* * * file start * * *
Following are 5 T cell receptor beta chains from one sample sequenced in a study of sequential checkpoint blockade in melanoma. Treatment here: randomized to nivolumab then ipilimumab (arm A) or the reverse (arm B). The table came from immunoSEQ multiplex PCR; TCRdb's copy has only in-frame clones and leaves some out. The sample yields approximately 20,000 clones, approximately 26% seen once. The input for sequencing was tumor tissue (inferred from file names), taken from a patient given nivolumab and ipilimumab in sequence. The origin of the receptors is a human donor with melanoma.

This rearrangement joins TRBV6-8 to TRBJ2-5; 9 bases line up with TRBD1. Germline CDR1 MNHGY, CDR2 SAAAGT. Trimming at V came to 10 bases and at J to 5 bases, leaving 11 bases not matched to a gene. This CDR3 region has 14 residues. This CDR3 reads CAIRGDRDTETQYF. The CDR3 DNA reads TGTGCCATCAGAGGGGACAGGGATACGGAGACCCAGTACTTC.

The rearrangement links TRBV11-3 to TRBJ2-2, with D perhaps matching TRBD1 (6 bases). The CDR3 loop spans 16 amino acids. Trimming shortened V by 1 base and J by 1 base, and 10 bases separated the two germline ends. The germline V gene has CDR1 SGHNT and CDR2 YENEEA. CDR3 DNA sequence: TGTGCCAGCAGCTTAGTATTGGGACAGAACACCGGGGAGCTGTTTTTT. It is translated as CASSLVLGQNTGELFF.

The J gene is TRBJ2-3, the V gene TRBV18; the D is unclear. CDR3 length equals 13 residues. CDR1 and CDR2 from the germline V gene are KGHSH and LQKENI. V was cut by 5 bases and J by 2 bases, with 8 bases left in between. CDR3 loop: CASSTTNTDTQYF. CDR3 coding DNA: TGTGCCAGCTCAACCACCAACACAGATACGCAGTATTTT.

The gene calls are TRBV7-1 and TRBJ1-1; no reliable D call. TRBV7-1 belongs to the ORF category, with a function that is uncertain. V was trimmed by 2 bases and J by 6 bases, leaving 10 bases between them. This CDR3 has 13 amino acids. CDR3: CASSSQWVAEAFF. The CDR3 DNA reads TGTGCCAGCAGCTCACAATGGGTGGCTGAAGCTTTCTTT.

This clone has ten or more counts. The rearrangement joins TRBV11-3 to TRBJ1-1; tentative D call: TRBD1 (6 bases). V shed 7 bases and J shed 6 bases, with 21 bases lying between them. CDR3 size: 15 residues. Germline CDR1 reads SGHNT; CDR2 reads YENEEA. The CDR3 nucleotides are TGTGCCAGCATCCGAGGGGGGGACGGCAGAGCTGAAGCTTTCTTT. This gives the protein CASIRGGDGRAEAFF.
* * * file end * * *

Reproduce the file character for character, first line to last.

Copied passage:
Following are 5 T cell receptor beta chains from one sample sequenced in a study of sequential checkpoint blockade in melanoma. Treatment here: randomized to nivolumab then ipilimumab (arm A) or the reverse (arm B). The table came from immunoSEQ multiplex PCR; TCRdb's copy has only in-frame clones and leaves some out. The sample yields approximately 20,000 clones, approximately 26% seen once. The input for sequencing was tumor tissue (inferred from file names), taken from a patient given nivolumab and ipilimumab in sequence. The origin of the receptors is a human donor with melanoma.

This rearrangement joins TRBV6-8 to TRBJ2-5; 9 bases line up with TRBD1. Germline CDR1 MNHGY, CDR2 SAAAGT. Trimming at V came to 10 bases and at J to 5 bases, leaving 11 bases not matched to a gene. This CDR3 region has 14 residues. This CDR3 reads CAIRGDRDTETQYF. The CDR3 DNA reads TGTGCCATCAGAGGGGACAGGGATACGGAGACCCAGTACTTC.

The rearrangement links TRBV11-3 to TRBJ2-2, with D perhaps matching TRBD1 (6 bases). The CDR3 loop spans 16 amino acids. Trimming shortened V by 1 base and J by 1 base, and 10 bases separated the two germline ends. The germline V gene has CDR1 SGHNT and CDR2 YENEEA. CDR3 DNA sequence: TGTGCCAGCAGCTTAGTATTGGGACAGAACACCGGGGAGCTGTTTTTT. It is translated as CASSLVLGQNTGELFF.

The J gene is TRBJ2-3, the V gene TRBV18; the D is unclear. CDR3 length equals 13 residues. CDR1 and CDR2 from the germline V gene are KGHSH and LQKENI. V was cut by 5 bases and J by 2 bases, with 8 bases left in between. CDR3 loop: CASSTTNTDTQYF. CDR3 coding DNA: TGTGCCAGCTCAACCACCAACACAGATACGCAGTATTTT.

The gene calls are TRBV7-1 and TRBJ1-1; no reliable D call. TRBV7-1 belongs to the ORF category, with a function that is uncertain. V was trimmed by 2 bases and J by 6 bases, leaving 10 bases between them. This CDR3 has 13 amino acids. CDR3: CASSSQWVAEAFF. The CDR3 DNA reads TGTGCCAGCAGCTCACAATGGGTGGCTGAAGCTTTCTTT.

This clone has ten or more counts. The rearrangement joins TRBV11-3 to TRBJ1-1; tentative D call: TRBD1 (6 bases). V shed 7 bases and J shed 6 bases, with 21 bases lying between them. CDR3 size: 15 residues. Germline CDR1 reads SGHNT; CDR2 reads YENEEA. The CDR3 nucleotides are TGTGCCAGCATCCGAGGGGGGGACGGCAGAGCTGAAGCTTTCTTT. This gives the protein CASIRGGDGRAEAFF.